- RealtyTrac releases environmental hazard report.
- Denver ranks 5th in nation.
- Some sites, like Gates, are being cleaned.
Denver ranks fifth in the nation for man-made environmental hazards, which covers everything from meth labs to superfund sites, according to a national report released on Tuesday.
RealtyTrac, a housing data company based in Irvine, Calif., in its first-ever environmental hazard report, looked at 3,143 counties in the country.
Homefacts, a RealtyTrac subsidy, tracked five man-made environmental hazards. They include:
- Percentage of bad air quality days, which is derived upon the average percentage of days without significant traces of carbon monoxide, fine particles, particulate matter, nitrogen dioxide, ozone, or sulfur dioxide in the air as reported by the Environmental Protection Agency. Denver had 10.53 percent bad air quality days, compared to the U.S. average of 5.43 percent.
- Superfund sites on National Priorities list. Sites on the list are known for the release or threatened release of hazardous substances, pollutants, or contaminants. There are 134 superfund sites in the Denver area according to Homefacts.
- Brownfield sites, in which the redevelopment, expansion or re-use of the property is complicated by the presence or potential presence of hazardous substances, pollutants or contaminants. there are 29 Brownfield sites in the Denver area, according to Homefacts. However, some of those on the list, such as the former Gates Rubber plant, which recently sold for $28.5 million, either have been cleaned or in the process of being remediated.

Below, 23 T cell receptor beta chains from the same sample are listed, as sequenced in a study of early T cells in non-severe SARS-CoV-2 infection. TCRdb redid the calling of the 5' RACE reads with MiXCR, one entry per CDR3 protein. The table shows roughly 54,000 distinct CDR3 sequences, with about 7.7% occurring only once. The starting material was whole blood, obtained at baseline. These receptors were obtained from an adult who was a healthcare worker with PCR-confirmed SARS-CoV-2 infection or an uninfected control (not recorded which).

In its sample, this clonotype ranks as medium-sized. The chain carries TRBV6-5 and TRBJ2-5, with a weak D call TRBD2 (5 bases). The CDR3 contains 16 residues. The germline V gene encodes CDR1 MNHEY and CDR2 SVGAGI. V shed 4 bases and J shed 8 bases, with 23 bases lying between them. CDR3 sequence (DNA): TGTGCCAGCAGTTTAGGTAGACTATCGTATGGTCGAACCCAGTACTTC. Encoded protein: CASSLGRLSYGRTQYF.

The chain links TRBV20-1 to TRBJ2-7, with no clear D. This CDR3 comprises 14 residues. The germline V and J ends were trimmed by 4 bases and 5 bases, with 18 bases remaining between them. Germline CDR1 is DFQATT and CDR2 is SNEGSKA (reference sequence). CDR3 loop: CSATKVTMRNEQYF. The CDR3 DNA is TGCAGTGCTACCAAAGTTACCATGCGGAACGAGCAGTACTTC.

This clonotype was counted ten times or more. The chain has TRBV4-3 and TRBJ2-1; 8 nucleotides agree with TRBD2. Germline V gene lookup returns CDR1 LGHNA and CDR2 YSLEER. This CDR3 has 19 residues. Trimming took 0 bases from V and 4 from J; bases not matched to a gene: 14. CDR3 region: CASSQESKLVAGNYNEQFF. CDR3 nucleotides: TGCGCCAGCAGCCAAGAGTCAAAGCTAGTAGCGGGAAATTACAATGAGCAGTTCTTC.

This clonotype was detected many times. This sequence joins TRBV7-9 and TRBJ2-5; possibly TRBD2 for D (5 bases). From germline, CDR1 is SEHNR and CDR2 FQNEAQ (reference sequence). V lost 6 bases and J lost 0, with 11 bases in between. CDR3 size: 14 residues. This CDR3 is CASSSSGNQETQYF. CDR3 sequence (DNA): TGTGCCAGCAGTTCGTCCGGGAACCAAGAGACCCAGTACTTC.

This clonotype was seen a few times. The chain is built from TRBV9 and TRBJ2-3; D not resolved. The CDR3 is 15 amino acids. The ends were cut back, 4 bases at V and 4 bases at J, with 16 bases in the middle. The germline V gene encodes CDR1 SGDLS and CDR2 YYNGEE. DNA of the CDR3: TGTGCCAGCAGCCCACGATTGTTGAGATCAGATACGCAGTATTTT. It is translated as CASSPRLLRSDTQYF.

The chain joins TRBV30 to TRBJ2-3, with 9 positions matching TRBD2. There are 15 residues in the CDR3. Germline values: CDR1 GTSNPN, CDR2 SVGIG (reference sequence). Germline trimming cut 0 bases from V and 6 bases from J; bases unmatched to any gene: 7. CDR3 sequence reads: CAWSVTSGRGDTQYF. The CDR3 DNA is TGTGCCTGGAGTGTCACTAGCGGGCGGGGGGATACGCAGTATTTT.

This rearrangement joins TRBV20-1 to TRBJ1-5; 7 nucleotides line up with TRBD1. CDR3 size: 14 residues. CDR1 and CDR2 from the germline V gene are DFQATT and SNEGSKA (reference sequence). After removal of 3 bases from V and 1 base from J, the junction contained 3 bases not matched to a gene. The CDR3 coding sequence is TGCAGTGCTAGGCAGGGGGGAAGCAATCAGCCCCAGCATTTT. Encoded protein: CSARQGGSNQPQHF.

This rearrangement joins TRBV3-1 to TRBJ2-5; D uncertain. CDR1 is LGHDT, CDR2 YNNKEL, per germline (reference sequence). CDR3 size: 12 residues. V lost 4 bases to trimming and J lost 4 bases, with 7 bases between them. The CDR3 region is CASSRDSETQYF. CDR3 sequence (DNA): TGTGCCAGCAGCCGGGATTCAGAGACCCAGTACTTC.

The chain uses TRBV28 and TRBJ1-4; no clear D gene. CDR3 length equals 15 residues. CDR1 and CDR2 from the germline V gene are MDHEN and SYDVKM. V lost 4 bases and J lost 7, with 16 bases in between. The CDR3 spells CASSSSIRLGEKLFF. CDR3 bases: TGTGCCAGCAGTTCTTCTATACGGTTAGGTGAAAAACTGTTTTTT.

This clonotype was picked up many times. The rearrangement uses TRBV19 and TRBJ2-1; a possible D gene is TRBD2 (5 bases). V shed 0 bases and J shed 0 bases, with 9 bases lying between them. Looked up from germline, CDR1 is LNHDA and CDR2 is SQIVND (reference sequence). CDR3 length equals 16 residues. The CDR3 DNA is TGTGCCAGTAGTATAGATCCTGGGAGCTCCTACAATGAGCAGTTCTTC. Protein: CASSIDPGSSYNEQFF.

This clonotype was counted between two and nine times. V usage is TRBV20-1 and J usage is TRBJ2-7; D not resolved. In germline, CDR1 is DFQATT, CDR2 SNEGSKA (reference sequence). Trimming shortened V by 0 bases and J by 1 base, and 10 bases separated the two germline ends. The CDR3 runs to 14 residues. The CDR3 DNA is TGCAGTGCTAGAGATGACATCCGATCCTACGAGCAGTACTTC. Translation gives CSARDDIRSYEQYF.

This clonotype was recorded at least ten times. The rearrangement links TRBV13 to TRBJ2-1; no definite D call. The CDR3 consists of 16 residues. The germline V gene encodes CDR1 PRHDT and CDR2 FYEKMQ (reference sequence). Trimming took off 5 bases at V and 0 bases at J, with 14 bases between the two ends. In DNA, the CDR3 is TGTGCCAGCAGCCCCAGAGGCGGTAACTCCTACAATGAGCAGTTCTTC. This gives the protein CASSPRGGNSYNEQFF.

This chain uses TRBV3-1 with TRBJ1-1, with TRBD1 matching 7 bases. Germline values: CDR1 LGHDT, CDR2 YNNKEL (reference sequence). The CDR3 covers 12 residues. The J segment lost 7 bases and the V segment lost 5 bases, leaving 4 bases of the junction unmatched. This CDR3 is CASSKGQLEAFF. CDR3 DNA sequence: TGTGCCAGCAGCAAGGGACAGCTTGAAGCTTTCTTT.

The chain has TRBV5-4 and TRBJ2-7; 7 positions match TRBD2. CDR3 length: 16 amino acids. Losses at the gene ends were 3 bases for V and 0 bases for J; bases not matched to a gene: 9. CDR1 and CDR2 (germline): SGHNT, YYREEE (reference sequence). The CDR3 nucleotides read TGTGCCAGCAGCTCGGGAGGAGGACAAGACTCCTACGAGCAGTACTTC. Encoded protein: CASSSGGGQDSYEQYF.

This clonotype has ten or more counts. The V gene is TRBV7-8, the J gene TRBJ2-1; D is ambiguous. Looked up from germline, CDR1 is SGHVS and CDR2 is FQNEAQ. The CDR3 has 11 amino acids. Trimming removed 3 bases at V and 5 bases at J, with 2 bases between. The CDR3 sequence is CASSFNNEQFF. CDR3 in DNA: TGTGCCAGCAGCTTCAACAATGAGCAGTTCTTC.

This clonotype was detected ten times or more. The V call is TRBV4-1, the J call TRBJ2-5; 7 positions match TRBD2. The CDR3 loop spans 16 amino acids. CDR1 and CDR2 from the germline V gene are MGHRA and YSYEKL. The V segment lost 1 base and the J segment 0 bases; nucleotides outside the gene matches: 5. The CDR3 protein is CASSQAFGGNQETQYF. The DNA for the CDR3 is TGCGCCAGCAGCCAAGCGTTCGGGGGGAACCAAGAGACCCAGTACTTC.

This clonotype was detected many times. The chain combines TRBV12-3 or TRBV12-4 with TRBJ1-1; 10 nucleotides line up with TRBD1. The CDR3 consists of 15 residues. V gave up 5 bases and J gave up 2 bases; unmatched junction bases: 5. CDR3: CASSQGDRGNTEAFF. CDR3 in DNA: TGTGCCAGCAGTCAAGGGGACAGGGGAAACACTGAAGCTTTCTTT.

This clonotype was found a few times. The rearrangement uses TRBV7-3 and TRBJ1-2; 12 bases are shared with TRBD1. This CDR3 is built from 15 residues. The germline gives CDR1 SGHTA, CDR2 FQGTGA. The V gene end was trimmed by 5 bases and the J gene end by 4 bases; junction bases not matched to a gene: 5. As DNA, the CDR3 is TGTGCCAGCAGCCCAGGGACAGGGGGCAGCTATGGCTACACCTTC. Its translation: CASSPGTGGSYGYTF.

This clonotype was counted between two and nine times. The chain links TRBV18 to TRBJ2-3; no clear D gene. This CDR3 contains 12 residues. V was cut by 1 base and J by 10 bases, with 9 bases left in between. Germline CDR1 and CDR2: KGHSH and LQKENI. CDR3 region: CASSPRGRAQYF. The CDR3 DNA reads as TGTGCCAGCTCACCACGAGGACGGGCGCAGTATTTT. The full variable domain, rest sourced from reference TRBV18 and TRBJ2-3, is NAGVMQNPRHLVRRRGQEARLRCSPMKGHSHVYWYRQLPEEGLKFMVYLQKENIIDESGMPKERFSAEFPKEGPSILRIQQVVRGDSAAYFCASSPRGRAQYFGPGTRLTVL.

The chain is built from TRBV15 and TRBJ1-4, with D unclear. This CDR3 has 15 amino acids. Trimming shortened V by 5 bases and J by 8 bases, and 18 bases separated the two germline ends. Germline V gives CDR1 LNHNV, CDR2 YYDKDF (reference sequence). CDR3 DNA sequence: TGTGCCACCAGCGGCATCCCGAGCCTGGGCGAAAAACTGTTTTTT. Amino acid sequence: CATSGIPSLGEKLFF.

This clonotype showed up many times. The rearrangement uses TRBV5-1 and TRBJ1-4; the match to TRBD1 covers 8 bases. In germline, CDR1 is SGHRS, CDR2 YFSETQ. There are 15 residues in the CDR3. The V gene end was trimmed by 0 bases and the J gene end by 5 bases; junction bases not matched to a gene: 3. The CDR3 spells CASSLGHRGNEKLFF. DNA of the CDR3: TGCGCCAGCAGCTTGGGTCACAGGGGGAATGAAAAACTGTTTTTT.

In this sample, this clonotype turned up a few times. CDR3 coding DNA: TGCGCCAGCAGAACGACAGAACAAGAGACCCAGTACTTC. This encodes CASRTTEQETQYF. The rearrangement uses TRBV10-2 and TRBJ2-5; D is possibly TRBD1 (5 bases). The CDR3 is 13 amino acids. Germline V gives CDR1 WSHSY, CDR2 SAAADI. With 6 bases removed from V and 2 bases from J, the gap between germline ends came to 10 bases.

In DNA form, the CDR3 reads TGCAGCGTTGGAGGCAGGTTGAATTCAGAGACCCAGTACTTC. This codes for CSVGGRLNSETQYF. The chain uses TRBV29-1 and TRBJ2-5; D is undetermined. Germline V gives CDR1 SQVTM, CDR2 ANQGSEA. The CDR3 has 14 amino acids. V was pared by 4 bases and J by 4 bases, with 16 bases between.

- Polluters, based on data from the Toxic Release Inventory Program that requires certain industrial facilities that manufacture or process more than 25,000 pounds of TRI-listed chemicals or uses more than 10,000 pounds of listed chemical in a given year to report to the EPA. There are 46 TRIP industries in the Denver area, according to Homefacts.
- And former drug labs per square mile, including meth labs, that are reported to the U.S. Drug Enforcement Agency.From 2000 to 2012, there were an average of 28 drug lab seizures in Colorado annually, although were none in 2013, according to Homefacts.
An aggregate score based on these five factors was created for each county, with a higher score representing a higher prevalence of man-made environmental hazards.
Denver received a score of 19.9. St. Louis, ranked No. 1, had a score of 87.2.
“I haven’t seen it have any affect on home sales or prices,” said Ruch, a broker and group leader with the Main Street Group at Keller Williams Preferred Realty in Westminster.
“It’s never been an issue with any of my listings and I have never heard of it being a problem with any other brokers,” she added.
In fact, a number of formerly polluted sites have been cleaned up and transformed into well-received communities and amenities.
“I grew up in Broomfield with (all of the contamination) at Rocky Flats and look at it today,” she said. She also noted that the former Lowry Air Force Base had pollution problems and now is considered one of the most successful redevelopments of a military base in the country.
“If anything, I think we can be proud that our state and counties have been so responsible,” in cleaning up polluted sites, Ruch said.
“As Realtors, we not only sell homes but communities,” she said, so it is imperative buyers believe their health and welfare is not endangered by pollutants in or near their homes.
Indeed, that has been a concern of fracking, although that was not addressed in the RealtyTrac report.
Other Colorado counties on the list:
- Arapaho County was ranked No. 32, with a score of 12.1.
- Adams and El Paso counties were ranked No. 38 and 39, with scores of 11.8 and 11.7, respectively.